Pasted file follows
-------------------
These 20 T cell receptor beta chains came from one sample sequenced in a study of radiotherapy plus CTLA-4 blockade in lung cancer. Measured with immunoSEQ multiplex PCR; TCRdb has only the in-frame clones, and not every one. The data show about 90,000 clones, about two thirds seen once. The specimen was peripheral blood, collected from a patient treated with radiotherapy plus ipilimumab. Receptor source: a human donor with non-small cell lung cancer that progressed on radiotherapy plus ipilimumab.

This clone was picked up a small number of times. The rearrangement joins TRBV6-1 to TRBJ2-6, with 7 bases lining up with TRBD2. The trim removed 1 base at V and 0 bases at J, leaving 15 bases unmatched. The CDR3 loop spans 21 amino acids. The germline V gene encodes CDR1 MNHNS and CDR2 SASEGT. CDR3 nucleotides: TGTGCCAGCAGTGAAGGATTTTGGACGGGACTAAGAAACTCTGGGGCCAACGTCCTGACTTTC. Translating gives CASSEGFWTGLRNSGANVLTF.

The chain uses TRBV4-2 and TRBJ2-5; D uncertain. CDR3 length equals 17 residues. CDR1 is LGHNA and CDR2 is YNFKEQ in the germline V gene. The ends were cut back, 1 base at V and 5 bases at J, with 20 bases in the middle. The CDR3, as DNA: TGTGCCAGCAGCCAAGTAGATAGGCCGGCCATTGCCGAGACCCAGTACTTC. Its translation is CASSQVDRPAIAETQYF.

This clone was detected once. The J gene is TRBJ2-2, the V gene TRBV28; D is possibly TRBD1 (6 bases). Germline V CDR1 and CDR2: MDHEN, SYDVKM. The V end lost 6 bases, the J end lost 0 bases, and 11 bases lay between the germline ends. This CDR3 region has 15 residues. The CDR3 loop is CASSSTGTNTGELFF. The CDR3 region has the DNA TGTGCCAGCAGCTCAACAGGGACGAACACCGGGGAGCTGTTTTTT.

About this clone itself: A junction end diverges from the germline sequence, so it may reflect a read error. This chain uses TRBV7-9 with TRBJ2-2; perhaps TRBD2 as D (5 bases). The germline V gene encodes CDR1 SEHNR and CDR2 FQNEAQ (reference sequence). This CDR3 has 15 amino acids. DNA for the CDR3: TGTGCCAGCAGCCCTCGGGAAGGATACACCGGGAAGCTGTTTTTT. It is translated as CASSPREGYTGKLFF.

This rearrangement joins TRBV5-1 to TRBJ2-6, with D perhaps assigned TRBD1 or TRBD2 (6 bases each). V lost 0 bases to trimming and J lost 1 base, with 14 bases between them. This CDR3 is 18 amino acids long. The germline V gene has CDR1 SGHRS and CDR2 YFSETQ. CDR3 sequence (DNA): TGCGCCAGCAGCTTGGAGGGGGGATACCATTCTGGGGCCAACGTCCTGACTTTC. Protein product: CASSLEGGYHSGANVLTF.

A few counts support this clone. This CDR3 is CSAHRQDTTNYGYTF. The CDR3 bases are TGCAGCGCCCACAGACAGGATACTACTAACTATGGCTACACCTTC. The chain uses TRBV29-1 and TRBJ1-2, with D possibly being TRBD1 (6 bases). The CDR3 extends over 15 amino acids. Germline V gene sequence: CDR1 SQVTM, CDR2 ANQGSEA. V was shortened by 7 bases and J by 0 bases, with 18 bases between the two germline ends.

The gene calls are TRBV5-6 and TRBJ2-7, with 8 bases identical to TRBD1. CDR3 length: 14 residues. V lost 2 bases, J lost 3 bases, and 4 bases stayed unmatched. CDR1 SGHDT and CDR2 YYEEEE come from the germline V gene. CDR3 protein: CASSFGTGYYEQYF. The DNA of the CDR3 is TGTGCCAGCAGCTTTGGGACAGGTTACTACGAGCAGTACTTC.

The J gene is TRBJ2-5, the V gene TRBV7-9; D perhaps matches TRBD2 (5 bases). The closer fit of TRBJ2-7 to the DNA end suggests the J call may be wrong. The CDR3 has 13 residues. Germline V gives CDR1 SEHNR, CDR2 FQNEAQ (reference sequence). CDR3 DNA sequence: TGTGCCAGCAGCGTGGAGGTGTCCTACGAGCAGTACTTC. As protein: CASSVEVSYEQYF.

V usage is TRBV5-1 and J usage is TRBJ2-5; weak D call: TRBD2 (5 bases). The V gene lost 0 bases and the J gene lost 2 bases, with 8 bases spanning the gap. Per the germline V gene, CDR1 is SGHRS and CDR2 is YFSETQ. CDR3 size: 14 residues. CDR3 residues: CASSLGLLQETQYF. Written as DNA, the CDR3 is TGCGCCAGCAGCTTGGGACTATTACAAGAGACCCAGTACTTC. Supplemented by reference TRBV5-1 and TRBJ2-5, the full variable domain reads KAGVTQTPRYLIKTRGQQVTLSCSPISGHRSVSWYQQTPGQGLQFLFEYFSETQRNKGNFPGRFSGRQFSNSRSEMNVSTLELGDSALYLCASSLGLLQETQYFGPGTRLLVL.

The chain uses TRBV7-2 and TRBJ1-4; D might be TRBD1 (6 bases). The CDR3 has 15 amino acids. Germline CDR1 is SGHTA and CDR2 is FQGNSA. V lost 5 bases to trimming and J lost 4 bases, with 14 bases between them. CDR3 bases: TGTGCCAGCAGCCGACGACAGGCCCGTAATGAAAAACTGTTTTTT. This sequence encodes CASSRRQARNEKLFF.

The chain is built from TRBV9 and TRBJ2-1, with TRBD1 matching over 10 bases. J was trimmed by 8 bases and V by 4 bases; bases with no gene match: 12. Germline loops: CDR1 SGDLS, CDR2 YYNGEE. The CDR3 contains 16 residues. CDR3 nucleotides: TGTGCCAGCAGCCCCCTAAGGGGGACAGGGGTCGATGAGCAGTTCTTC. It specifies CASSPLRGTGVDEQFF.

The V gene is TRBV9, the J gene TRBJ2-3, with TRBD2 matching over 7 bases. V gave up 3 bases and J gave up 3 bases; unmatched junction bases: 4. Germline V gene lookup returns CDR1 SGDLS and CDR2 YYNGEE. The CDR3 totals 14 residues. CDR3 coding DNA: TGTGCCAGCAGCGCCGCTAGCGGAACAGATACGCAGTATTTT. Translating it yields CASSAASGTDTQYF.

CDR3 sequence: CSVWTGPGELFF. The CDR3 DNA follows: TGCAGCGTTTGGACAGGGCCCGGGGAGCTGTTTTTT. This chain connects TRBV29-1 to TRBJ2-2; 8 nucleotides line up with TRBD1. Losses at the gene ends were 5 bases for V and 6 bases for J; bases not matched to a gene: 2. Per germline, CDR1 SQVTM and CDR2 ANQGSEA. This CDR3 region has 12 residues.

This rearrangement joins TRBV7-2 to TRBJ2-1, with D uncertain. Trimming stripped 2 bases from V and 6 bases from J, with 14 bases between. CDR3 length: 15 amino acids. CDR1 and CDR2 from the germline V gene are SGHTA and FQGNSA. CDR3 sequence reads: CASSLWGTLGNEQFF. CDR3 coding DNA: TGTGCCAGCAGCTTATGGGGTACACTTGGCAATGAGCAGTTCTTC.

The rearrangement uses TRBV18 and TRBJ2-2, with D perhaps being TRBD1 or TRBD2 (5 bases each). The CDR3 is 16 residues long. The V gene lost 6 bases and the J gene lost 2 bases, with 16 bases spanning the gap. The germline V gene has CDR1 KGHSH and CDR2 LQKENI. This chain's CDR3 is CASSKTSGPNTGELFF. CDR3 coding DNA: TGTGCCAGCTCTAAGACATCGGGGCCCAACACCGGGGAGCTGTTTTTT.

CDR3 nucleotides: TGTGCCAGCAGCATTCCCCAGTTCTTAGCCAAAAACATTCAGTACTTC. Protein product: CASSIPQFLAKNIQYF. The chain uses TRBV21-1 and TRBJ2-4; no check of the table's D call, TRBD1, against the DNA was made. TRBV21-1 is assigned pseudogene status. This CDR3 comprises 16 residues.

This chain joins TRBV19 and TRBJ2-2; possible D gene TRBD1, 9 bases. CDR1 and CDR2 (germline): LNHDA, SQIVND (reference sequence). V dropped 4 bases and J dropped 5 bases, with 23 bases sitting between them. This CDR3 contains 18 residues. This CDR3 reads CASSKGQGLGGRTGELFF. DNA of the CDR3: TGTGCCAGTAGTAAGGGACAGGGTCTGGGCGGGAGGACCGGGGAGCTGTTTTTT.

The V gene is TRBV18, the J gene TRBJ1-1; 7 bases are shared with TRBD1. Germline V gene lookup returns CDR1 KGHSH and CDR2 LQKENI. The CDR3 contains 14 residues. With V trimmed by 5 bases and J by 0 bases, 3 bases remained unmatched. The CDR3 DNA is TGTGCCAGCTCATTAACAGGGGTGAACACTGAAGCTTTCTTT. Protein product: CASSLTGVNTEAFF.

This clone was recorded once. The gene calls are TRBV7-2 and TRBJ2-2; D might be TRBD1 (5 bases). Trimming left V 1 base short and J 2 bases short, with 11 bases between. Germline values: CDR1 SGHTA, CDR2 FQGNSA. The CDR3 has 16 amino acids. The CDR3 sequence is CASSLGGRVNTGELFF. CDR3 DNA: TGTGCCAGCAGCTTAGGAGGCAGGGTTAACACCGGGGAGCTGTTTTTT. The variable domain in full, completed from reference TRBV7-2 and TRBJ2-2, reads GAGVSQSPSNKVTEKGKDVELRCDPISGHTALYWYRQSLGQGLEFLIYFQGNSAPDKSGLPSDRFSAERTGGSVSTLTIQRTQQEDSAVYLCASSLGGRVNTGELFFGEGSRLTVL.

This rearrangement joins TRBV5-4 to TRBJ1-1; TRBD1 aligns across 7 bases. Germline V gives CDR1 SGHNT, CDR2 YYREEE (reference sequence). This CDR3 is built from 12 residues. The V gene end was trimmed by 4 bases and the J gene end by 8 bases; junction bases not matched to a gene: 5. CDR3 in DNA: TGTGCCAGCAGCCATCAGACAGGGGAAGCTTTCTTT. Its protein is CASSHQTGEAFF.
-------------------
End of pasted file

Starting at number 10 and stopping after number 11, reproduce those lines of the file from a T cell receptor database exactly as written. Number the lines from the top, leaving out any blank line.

V usage is TRBV5-1 and J usage is TRBJ2-5; weak D call: TRBD2 (5 bases). The V gene lost 0 bases and the J gene lost 2 bases, with 8 bases spanning the gap. Per the germline V gene, CDR1 is SGHRS and CDR2 is YFSETQ. CDR3 size: 14 residues. CDR3 residues: CASSLGLLQETQYF. Written as DNA, the CDR3 is TGCGCCAGCAGCTTGGGACTATTACAAGAGACCCAGTACTTC. Supplemented by reference TRBV5-1 and TRBJ2-5, the full variable domain reads KAGVTQTPRYLIKTRGQQVTLSCSPISGHRSVSWYQQTPGQGLQFLFEYFSETQRNKGNFPGRFSGRQFSNSRSEMNVSTLELGDSALYLCASSLGLLQETQYFGPGTRLLVL.

The chain uses TRBV7-2 and TRBJ1-4; D might be TRBD1 (6 bases). The CDR3 has 15 amino acids. Germline CDR1 is SGHTA and CDR2 is FQGNSA. V lost 5 bases to trimming and J lost 4 bases, with 14 bases between them. CDR3 bases: TGTGCCAGCAGCCGACGACAGGCCCGTAATGAAAAACTGTTTTTT. This sequence encodes CASSRRQARNEKLFF.